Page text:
Carnival of souls: Special “San Diego Day 2&3″ edition

* Today in and around the San Diego Comic-Con International:

* Your absolute A-#1 top story of the day, the show, the year: It’s a picture of George R.R. Martin and Los Bros Hernandez. Their beards are full of MAGIC. I love these wonderful men. (Via Fantagraphics, who clearly took this picture just for me.)

* Tom Spurgeon breaks two major announcements from Drawn and Quarterly: They’ll be publishing Art Spiegelman’s latest odds’n'sods collection Co-Mix, and collecting Michael DeForge’s webcomic Ant Comic as Ant Colony. Spiegelman is justifiably legendary and insight into his process is always welcome; DeForge is the best cartoonist of his generation and Ant Comic is one of the two or three best things he’s ever done.

* Neil Gaiman and J.H. Williams III are doing a prequel to Gaiman’s beloved series The Sandman for DC/Vertigo. I’m reporting this as news rather than as “hey I’m looking forward to this” since Sandman’s not really my thing. It’s newsworthy for a couple of reasons, I think: 1) This is going to be an absolutely colossal bestseller, I’m guessing the bestselling comic in a decade or more; 2) I’m surprised Gaiman’s doing it in light of the Before Watchmen situation, since he’s been an outspoken creators’ rights advocate for years and has (I think) a relationship with Alan Moore. That makes him returning to the company in such a big way seem much more like a tacit endorsement than does the work of most DC employees and freelancers who aren’t directly involved in the project, I think (myself included).

* Tom Spurgeon’s daily floor reports are thus far as thorough on a day-to-day basis as many are for the entire show, a mix of anecdote, opinion, temperature-of-the-room stuff, and actual news and reporting. Here’s Preview Night; here’s Thursday. Of greatest interest to me: Josh Cotter isn’t doing comics for now; Douglas Wolk isn’t writing for ComicsAlliance for now; Gary Groth liked Joe Lambert’s excellent Annie Sullivan and the Trials of Helen Keller.

* Derf Backderf’s My Friend Dahmer is headed for the big screen. Still haven’t read it. Shameful.

* Frank Santoro has a limited edition book on the way from PictureBox called Pompeii, a “straightforward comic book narrative, chornicling the lfie of two artists in the doomed city.” I like the sound of that.

* I defy you to find a more loathsome way to talk about making comic books or any kind of art whatsoever. This one’s a news story as well, in that Image Comics publisher Eric Stephenson has been so outspoken in his criticism of Before Watchmen while his new partner J. Michael Straczynski has been so outspoken in his defense of it.

* Finally, meet your new Game of Thrones castmembers, including Diana Rigg, aka Emma Peel, aka costar of The League of Extraordinary Gentlemen Vol. III: Century #3: 2009, as the Queen of Thorns.

* In other news…

* Jeeeeeeez, look at Chris Ware’s Building Stories. That’s no moon. That’s a space station.

* Dave Kiersh’s new book After School Special is out and available through Giant Robot! I’ll say it until everyone listens: Read Dave K. If we could get his work into the hands of the millenials there’s no telling what might happen.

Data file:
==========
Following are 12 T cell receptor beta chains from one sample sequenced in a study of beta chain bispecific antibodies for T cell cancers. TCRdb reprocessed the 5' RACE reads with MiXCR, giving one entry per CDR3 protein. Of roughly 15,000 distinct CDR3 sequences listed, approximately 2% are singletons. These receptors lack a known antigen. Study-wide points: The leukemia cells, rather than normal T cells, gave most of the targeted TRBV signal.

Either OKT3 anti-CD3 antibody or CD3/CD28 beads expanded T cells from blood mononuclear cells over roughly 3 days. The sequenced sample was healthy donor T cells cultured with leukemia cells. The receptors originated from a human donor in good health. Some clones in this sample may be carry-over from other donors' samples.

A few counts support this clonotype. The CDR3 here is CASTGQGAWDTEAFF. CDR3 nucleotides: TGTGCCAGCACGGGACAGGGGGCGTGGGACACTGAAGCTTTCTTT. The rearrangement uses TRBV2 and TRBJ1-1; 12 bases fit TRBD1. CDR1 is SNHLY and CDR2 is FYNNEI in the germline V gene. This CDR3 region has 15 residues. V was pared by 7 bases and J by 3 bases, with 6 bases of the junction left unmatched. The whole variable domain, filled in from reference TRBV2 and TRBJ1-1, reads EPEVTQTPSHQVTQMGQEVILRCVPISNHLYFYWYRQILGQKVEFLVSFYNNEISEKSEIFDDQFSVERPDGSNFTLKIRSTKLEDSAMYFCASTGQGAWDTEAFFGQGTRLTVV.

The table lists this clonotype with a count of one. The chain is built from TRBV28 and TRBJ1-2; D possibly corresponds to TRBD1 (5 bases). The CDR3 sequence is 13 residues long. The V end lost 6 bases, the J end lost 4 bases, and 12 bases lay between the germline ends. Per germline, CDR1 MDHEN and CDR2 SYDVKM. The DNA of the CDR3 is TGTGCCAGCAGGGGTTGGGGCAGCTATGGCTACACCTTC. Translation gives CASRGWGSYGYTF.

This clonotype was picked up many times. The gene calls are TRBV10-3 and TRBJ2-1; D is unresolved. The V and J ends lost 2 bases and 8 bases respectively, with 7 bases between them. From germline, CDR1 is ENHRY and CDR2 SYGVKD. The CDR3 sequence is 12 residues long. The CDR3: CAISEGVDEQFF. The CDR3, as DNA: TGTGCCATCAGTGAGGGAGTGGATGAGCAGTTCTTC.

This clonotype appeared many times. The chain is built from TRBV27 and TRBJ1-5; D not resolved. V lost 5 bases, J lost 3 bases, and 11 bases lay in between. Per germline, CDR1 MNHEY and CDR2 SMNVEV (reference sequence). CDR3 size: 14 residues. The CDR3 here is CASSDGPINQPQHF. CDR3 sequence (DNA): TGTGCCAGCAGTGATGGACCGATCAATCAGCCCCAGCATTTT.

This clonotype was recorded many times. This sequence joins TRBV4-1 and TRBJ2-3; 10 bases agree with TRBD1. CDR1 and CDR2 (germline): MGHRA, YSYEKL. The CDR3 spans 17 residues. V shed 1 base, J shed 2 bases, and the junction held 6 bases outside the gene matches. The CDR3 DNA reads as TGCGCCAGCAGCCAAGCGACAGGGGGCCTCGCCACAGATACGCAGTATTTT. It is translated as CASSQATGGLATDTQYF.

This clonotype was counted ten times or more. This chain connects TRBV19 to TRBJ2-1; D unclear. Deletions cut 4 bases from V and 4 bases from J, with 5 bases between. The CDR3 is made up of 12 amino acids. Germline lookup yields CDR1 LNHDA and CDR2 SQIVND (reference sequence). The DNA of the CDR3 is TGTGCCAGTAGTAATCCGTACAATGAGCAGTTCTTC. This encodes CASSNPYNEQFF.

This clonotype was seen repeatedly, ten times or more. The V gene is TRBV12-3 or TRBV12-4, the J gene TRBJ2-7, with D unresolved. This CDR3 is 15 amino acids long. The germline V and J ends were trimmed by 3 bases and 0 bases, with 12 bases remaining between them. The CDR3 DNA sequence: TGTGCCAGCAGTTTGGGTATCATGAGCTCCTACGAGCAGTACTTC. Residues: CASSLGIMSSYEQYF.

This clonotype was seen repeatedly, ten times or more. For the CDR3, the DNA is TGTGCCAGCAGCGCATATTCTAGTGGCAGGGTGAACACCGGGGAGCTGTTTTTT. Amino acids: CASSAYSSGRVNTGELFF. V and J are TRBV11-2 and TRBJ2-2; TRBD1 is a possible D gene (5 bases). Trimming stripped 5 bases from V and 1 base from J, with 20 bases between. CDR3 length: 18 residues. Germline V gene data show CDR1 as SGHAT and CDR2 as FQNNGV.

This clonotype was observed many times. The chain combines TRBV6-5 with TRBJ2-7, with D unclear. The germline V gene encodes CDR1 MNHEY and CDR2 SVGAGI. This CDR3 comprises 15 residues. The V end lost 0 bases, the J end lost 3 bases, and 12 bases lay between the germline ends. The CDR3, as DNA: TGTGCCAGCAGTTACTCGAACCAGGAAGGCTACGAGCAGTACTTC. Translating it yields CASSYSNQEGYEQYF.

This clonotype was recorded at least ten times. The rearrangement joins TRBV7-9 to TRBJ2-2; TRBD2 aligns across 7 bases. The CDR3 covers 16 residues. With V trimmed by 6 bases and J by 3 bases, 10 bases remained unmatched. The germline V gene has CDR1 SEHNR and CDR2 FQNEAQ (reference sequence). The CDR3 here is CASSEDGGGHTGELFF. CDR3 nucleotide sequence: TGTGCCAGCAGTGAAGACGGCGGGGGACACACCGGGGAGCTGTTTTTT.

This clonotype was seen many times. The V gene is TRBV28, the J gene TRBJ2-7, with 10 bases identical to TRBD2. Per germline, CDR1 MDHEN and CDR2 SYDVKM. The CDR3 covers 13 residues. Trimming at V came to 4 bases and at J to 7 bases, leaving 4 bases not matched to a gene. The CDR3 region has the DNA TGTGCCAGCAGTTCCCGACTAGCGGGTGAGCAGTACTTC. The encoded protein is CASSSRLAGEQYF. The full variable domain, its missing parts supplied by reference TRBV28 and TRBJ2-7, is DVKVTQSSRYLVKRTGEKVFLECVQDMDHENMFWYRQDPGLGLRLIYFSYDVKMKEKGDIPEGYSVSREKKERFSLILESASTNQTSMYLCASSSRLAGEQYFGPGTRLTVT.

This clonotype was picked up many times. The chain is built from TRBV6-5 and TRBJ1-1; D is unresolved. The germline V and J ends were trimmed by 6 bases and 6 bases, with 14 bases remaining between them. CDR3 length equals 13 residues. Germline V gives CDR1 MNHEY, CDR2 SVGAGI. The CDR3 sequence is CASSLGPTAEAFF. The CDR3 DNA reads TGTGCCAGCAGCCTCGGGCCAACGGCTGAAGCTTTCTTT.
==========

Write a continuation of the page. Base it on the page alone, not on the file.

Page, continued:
* Theo Ellsworth is debuting his new book The Understanding Monster Book One at SPX. Also, it wasn’t until I saw this poster he designed for the show that I realized what a power-packed lineup that show has this year: Ware, Clowes, Mouly, Jaime, Beto, Tomine. And something new from me and a special collaborator, maybe?

* There’s something quietly unnerving about the way Breaking Bad actor-director Bryan Cranston refers to “Walt” and “Bryan” as separate entities in his excellent, insightful two-part interview with Alan Sepinwall. I say that not to diss him as some third-person phony but as a testament to the power of Walt. Of particular note in the interview are the sections where Cranston describes moments where his conception of the character and showrunner Vince Gilligan’s diverged, and what he’d learn from them.

* The A.V. Club’s Noel Murray gets a great interview out of Kevin Huizenga, perhaps the prickliest interview subject in altcomix. I’ll never not get a charge out of it when Huizenga describes his comic “The Sunset,” for my money the best short comic of all time, in precisely the terms I’d use to describe it myself.

* I haven’t been following Fantastic Life cartoonist Kevin Mutch’s webcomic Moon Prince except to admire it visually from time to time, but that’s because I suck at following webcomics, not because it doesn’t look crazy and beautiful, because it does:

* Beautiful work by Jordan Crane. His finished pages are so uncannily devoid of human error that it’s unusually interesting to see the artifacts of their construction. Michael DeForge and Ryan Sands should try to get a contribution out of him for the Thickness collection, by the way.


* Read an excerpt from Frank Santoro’s excellent graphic novel Storeyville and Crane’s webcomics portal What Things Do.


* At last: Jonny Negron turns his attention to MILFs.


* It’s been a while since I linked to Monster Brains, and this sensuously sinister gallery of Carlos Schwabe art seemed like as good an excuse as any. Look at the eyes.



* I’m happy to use the occasion of Phil Jimenez’s birthday as an excuse to post this spread from Infinite Crisis again. One of my favorite pieces of superhero-comic art by anyone ever.

One Response to Carnival of souls: Special “San Diego Day 2&3″ edition

  1. Rev'd '76 says:

    My fave rave Jimenez art remains ‘Entropy In The U.K.’ That I.C. piece is top of the pops, tho.

    I was planning to return to bed for at least another half-hour, but that second Schwabe painting threatens to flense my soul.